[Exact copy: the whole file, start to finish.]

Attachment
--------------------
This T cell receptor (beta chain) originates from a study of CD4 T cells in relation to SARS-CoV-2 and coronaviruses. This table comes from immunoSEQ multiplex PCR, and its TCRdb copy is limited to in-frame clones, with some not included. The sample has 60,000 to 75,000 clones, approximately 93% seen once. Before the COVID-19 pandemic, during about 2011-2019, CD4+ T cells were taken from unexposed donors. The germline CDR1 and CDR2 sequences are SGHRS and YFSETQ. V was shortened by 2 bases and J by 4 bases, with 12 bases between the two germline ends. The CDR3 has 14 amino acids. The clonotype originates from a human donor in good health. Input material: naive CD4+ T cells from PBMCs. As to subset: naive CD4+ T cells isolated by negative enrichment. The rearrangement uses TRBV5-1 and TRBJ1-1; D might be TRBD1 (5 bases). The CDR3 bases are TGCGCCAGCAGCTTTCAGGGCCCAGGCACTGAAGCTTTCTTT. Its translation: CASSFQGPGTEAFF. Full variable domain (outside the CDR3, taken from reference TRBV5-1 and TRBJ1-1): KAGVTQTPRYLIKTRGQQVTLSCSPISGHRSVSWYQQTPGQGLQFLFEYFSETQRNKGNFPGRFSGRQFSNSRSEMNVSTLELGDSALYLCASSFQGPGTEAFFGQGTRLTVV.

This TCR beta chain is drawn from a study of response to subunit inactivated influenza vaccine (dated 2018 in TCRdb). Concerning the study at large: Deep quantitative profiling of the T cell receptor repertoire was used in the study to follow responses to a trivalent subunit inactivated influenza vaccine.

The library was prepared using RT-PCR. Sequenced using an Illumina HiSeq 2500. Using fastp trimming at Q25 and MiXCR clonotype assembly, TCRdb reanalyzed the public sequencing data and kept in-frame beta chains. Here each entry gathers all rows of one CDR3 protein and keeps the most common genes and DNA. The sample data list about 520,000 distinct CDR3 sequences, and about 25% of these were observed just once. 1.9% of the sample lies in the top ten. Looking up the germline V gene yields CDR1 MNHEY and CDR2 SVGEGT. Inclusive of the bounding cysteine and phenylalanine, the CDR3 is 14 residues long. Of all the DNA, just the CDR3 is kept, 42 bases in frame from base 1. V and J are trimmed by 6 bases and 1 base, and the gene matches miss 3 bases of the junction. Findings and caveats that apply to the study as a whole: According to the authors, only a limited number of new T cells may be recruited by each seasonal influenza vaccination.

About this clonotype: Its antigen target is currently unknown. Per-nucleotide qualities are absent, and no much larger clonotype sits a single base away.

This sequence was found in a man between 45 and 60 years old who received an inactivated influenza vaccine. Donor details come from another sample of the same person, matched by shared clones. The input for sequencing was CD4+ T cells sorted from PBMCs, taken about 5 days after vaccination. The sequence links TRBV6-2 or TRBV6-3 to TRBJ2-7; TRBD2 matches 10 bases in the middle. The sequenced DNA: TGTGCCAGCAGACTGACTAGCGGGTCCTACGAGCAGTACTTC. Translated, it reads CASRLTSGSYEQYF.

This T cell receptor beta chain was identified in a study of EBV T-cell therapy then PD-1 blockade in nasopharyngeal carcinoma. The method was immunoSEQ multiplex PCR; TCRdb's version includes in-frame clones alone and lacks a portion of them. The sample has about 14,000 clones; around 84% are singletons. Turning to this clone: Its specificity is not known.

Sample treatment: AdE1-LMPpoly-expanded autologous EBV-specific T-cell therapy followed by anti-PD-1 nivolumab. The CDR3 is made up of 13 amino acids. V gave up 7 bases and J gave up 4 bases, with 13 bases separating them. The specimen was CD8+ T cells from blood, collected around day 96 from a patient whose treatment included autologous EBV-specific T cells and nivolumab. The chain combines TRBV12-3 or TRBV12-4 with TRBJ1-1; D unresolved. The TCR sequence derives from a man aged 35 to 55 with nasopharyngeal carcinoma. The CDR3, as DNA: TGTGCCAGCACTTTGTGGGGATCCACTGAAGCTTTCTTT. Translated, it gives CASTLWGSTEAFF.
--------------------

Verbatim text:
This T cell receptor (beta chain) originates from a study of CD4 T cells in relation to SARS-CoV-2 and coronaviruses. This table comes from immunoSEQ multiplex PCR, and its TCRdb copy is limited to in-frame clones, with some not included. The sample has 60,000 to 75,000 clones, approximately 93% seen once. Before the COVID-19 pandemic, during about 2011-2019, CD4+ T cells were taken from unexposed donors. The germline CDR1 and CDR2 sequences are SGHRS and YFSETQ. V was shortened by 2 bases and J by 4 bases, with 12 bases between the two germline ends. The CDR3 has 14 amino acids. The clonotype originates from a human donor in good health. Input material: naive CD4+ T cells from PBMCs. As to subset: naive CD4+ T cells isolated by negative enrichment. The rearrangement uses TRBV5-1 and TRBJ1-1; D might be TRBD1 (5 bases). The CDR3 bases are TGCGCCAGCAGCTTTCAGGGCCCAGGCACTGAAGCTTTCTTT. Its translation: CASSFQGPGTEAFF. Full variable domain (outside the CDR3, taken from reference TRBV5-1 and TRBJ1-1): KAGVTQTPRYLIKTRGQQVTLSCSPISGHRSVSWYQQTPGQGLQFLFEYFSETQRNKGNFPGRFSGRQFSNSRSEMNVSTLELGDSALYLCASSFQGPGTEAFFGQGTRLTVV.

This TCR beta chain is drawn from a study of response to subunit inactivated influenza vaccine (dated 2018 in TCRdb). Concerning the study at large: Deep quantitative profiling of the T cell receptor repertoire was used in the study to follow responses to a trivalent subunit inactivated influenza vaccine.

The library was prepared using RT-PCR. Sequenced using an Illumina HiSeq 2500. Using fastp trimming at Q25 and MiXCR clonotype assembly, TCRdb reanalyzed the public sequencing data and kept in-frame beta chains. Here each entry gathers all rows of one CDR3 protein and keeps the most common genes and DNA. The sample data list about 520,000 distinct CDR3 sequences, and about 25% of these were observed just once. 1.9% of the sample lies in the top ten. Looking up the germline V gene yields CDR1 MNHEY and CDR2 SVGEGT. Inclusive of the bounding cysteine and phenylalanine, the CDR3 is 14 residues long. Of all the DNA, just the CDR3 is kept, 42 bases in frame from base 1. V and J are trimmed by 6 bases and 1 base, and the gene matches miss 3 bases of the junction. Findings and caveats that apply to the study as a whole: According to the authors, only a limited number of new T cells may be recruited by each seasonal influenza vaccination.

About this clonotype: Its antigen target is currently unknown. Per-nucleotide qualities are absent, and no much larger clonotype sits a single base away.

This sequence was found in a man between 45 and 60 years old who received an inactivated influenza vaccine. Donor details come from another sample of the same person, matched by shared clones. The input for sequencing was CD4+ T cells sorted from PBMCs, taken about 5 days after vaccination. The sequence links TRBV6-2 or TRBV6-3 to TRBJ2-7; TRBD2 matches 10 bases in the middle. The sequenced DNA: TGTGCCAGCAGACTGACTAGCGGGTCCTACGAGCAGTACTTC. Translated, it reads CASRLTSGSYEQYF.

This T cell receptor beta chain was identified in a study of EBV T-cell therapy then PD-1 blockade in nasopharyngeal carcinoma. The method was immunoSEQ multiplex PCR; TCRdb's version includes in-frame clones alone and lacks a portion of them. The sample has about 14,000 clones; around 84% are singletons. Turning to this clone: Its specificity is not known.

Sample treatment: AdE1-LMPpoly-expanded autologous EBV-specific T-cell therapy followed by anti-PD-1 nivolumab. The CDR3 is made up of 13 amino acids. V gave up 7 bases and J gave up 4 bases, with 13 bases separating them. The specimen was CD8+ T cells from blood, collected around day 96 from a patient whose treatment included autologous EBV-specific T cells and nivolumab. The chain combines TRBV12-3 or TRBV12-4 with TRBJ1-1; D unresolved. The TCR sequence derives from a man aged 35 to 55 with nasopharyngeal carcinoma. The CDR3, as DNA: TGTGCCAGCACTTTGTGGGGATCCACTGAAGCTTTCTTT. Translated, it gives CASTLWGSTEAFF.